The United States Agency for International Development (USAID) says Washington is providing US$10 million to improve local resilience to disasters in priority countries in the Caribbean.
“With this new funding, USAID will support community-level organizations, host-country governments, regional institutions, and the private sector to strengthen local, national, and regional planning and preparation for hurricanes, earthquakes and other calamities,” said USAID Administrator Mark Green in making the announcement.
For example, he said USAID will finance training for local first-responders, harmonize disaster-preparedness standards, and coordinate and facilitate information-sharing among the governments of the region and civil society.
“These new activities will help to minimize the damage of disasters, reduce the loss of life and enhance response efforts in the Caribbean,” Green said.
“Under the US-Caribbean 2020 Strategy for Engagement and the US-Caribbean Resilience Partnership, the United States remains committed to assisting the people of the Caribbean to prepare for, recover from, and build resistance to natural disasters as part of their Journey to Self-Reliance,” he added. “As neighbours, we all realize that communities across the Caribbean are still coping with the aftermath of Irma and Maria.”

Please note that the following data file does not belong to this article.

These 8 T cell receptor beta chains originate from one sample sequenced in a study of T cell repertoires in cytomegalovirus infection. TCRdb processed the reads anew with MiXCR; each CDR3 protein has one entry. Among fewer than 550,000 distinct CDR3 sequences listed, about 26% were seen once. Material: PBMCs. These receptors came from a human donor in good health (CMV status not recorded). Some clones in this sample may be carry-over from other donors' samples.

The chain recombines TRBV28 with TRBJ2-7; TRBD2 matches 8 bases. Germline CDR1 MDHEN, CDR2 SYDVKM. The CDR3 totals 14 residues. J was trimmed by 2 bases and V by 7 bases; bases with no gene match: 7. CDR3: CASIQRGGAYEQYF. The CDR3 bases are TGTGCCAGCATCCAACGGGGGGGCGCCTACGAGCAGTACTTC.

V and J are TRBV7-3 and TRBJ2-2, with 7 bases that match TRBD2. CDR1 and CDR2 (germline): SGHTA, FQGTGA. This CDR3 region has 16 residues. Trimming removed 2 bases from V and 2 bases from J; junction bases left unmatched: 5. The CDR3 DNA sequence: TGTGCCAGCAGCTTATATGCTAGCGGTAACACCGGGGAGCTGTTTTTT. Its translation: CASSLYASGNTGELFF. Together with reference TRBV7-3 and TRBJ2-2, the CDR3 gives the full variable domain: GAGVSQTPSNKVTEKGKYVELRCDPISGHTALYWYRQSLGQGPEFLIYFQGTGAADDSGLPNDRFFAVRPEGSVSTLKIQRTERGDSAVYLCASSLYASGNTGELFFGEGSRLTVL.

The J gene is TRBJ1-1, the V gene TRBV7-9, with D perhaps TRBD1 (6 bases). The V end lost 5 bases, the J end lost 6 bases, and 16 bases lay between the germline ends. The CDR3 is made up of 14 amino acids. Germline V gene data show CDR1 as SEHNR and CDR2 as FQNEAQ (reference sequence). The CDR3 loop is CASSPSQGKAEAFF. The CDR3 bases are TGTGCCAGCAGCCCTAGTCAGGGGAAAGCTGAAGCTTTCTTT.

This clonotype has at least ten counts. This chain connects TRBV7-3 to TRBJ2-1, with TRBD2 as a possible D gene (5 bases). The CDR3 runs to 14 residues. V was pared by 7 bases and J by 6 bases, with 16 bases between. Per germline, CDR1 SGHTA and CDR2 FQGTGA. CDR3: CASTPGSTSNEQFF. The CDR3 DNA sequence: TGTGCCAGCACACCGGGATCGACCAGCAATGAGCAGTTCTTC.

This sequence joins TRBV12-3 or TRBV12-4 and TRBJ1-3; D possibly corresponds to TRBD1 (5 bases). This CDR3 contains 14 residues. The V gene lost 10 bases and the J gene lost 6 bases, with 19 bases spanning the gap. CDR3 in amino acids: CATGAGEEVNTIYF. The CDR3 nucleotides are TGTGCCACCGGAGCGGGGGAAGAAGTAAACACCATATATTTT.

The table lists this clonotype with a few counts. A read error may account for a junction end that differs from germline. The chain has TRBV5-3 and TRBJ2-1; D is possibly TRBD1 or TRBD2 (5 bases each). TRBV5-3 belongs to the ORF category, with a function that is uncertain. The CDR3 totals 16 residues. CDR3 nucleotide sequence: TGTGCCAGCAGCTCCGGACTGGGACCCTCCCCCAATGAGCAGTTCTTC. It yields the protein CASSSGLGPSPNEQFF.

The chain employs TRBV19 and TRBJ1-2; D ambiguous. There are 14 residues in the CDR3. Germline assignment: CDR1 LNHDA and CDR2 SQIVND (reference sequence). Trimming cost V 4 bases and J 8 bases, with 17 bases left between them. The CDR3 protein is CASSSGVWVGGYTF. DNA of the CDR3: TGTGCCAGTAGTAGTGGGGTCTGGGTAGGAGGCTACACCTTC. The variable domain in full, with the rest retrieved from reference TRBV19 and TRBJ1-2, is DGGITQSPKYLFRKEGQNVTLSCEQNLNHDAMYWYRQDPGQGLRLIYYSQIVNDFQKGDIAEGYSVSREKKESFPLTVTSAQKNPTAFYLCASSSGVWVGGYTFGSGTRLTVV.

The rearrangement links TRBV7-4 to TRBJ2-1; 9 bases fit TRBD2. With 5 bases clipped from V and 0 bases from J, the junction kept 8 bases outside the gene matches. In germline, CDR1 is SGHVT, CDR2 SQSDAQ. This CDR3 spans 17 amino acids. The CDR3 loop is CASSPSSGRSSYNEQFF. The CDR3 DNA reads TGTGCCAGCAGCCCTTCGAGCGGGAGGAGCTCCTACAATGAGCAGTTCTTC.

“In the Bahamas, we all know that residents still face a lengthy recovery from Hurricane Dorian,” Green continued. “It’s reasonable to hope that storms of this intensity never strike again. But it’s also reasonable and prudent to plan as though they will.”
Through these investments, Green said USAID is “committed to helping our partners across the Caribbean prepare for the worst and avert disasters before they occur.”